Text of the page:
Laura Mayer is an Associate Producer at WNYC.
Authors Conjure Up 'Strange Places' in Readings at Happy Ending
Friday, March 23, 2012
The theme for the Happy Ending Music and Reading Series at Joe's Pub in March was Strange Places. Listen to the extraordinary — and absurd — environments that authors Jessica Anthony, Amelia Gray and Heidi Julavitz conjured up their readings.
Host and curator Amanda Stern was fighting through a migraine. Author Jessica Anthony had a chest cold. And half of the musical duo Kaiser Cartel, Courtney Kaiser, went into labor the day of the show, leaving Benjamin Cartel to perform on his own.
Regardless of these challenges, Anthony, along with the two authors Amelia Gray and Heidi Julavits, were in the house, reading from their work as well as performing their one-thing-they'd-never-performed-on-stage-before for the audience, which is one of Stern's requirements for participating in the series.
Gray, an author who funded her current book tour via the popular web site Kickstarter, read a story about a date gone horribly, viscerally, wrong: larynxes fall out of the daters' throats, arms land on the floor and "flesh is siphoned into a free standing grandfather clock" that's set on fire and rolled into the street.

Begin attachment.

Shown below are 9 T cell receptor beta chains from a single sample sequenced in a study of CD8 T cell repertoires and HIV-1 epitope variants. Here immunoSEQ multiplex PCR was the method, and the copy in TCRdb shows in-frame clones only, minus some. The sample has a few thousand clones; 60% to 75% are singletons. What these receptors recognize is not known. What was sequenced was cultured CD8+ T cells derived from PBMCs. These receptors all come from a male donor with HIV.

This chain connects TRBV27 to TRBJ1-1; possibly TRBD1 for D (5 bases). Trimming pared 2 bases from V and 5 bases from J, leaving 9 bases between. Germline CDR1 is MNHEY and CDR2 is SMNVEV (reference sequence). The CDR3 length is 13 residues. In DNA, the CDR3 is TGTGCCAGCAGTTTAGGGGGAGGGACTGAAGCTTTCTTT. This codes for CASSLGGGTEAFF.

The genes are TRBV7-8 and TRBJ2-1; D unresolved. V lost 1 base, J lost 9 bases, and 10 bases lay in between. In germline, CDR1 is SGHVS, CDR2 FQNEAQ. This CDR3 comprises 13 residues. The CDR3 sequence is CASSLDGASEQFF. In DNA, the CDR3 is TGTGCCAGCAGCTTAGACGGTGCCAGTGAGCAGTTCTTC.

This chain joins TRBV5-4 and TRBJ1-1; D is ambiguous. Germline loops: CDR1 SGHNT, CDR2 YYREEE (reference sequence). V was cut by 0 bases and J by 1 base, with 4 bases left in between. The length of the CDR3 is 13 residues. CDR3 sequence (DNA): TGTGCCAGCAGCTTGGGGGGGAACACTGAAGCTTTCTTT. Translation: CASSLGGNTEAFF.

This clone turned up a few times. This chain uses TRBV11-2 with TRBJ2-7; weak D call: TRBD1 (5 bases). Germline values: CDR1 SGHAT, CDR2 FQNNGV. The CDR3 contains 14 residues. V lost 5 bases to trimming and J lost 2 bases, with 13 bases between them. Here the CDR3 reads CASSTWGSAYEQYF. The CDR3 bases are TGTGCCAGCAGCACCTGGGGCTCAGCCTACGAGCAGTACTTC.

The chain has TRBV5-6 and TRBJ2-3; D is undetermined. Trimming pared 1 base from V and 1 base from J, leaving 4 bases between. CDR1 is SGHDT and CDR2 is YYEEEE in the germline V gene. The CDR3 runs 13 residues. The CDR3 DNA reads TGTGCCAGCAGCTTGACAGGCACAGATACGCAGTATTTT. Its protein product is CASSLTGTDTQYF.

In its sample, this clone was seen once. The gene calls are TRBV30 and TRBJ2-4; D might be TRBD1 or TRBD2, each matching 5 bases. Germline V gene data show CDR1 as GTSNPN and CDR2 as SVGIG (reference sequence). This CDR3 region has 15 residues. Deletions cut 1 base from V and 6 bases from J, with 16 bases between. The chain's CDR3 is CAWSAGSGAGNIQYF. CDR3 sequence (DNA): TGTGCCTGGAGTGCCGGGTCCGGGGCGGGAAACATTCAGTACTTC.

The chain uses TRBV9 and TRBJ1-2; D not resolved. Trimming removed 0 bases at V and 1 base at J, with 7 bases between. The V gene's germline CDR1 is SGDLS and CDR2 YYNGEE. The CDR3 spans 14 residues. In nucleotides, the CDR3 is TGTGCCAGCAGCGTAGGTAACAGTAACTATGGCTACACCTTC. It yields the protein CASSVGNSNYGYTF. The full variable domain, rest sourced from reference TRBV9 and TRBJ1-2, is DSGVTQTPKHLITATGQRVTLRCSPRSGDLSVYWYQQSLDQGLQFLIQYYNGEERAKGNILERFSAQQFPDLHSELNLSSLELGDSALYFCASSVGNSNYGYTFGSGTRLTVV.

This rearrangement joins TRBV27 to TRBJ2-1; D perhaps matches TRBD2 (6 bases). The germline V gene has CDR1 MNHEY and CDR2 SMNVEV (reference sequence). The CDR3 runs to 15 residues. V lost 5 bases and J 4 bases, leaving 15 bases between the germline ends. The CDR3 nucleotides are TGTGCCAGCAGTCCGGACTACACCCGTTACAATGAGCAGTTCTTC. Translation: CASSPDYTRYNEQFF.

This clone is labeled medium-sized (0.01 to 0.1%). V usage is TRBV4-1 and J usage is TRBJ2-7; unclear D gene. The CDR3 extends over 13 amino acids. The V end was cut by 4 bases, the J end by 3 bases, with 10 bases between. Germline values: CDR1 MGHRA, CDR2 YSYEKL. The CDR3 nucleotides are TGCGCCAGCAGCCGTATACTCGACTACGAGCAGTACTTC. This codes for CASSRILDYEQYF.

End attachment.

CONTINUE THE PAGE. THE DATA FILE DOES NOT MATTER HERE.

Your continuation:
After her reading, Gray arm-wrestled her editor on stage.
Anthony read from her first novel, "The Convalescent," about "a short, sickly Hungarian near-midget who sells meat out of a bus in Northern Virginia."
Afterwards, she taught the crowd how to use sign language to perform a popular pop tune.
Julavits, author and the co-editor of The Believer magazine, read what she calls "The Bachelor fan-fiction" — an imagined life of one of the bachelors who was kicked off of the show. She then performed rowdy rugby fight songs.
Happy Ending Music and Reading series host and curator Amanda Stern on headaches and humanity: "We are human beings. We grow people in our bodies. That's so weird. That's bizarre. So I think we actually live in the strangest place of all — where your head actually hurts. And you can't see what's causing it to hurt!"
Amelia Gray reads the inconspicuous opening of a very conspicuous story: "The woman and man are on a date! It is a date! The woman rubs a lipstick print off her water glass. The man turns his butter knife over and over and over and over. Everyone has to pee. What's the deal with dates?!"
Heidi Julavitz's Bachelor on how "so real" his connection to the bachelorette was: "When we were on our date on a half-finished skyscraper, which we summited with the help of a team of urban mountaineers, I said, 'This feels so real.' And Ashley had totally agreed."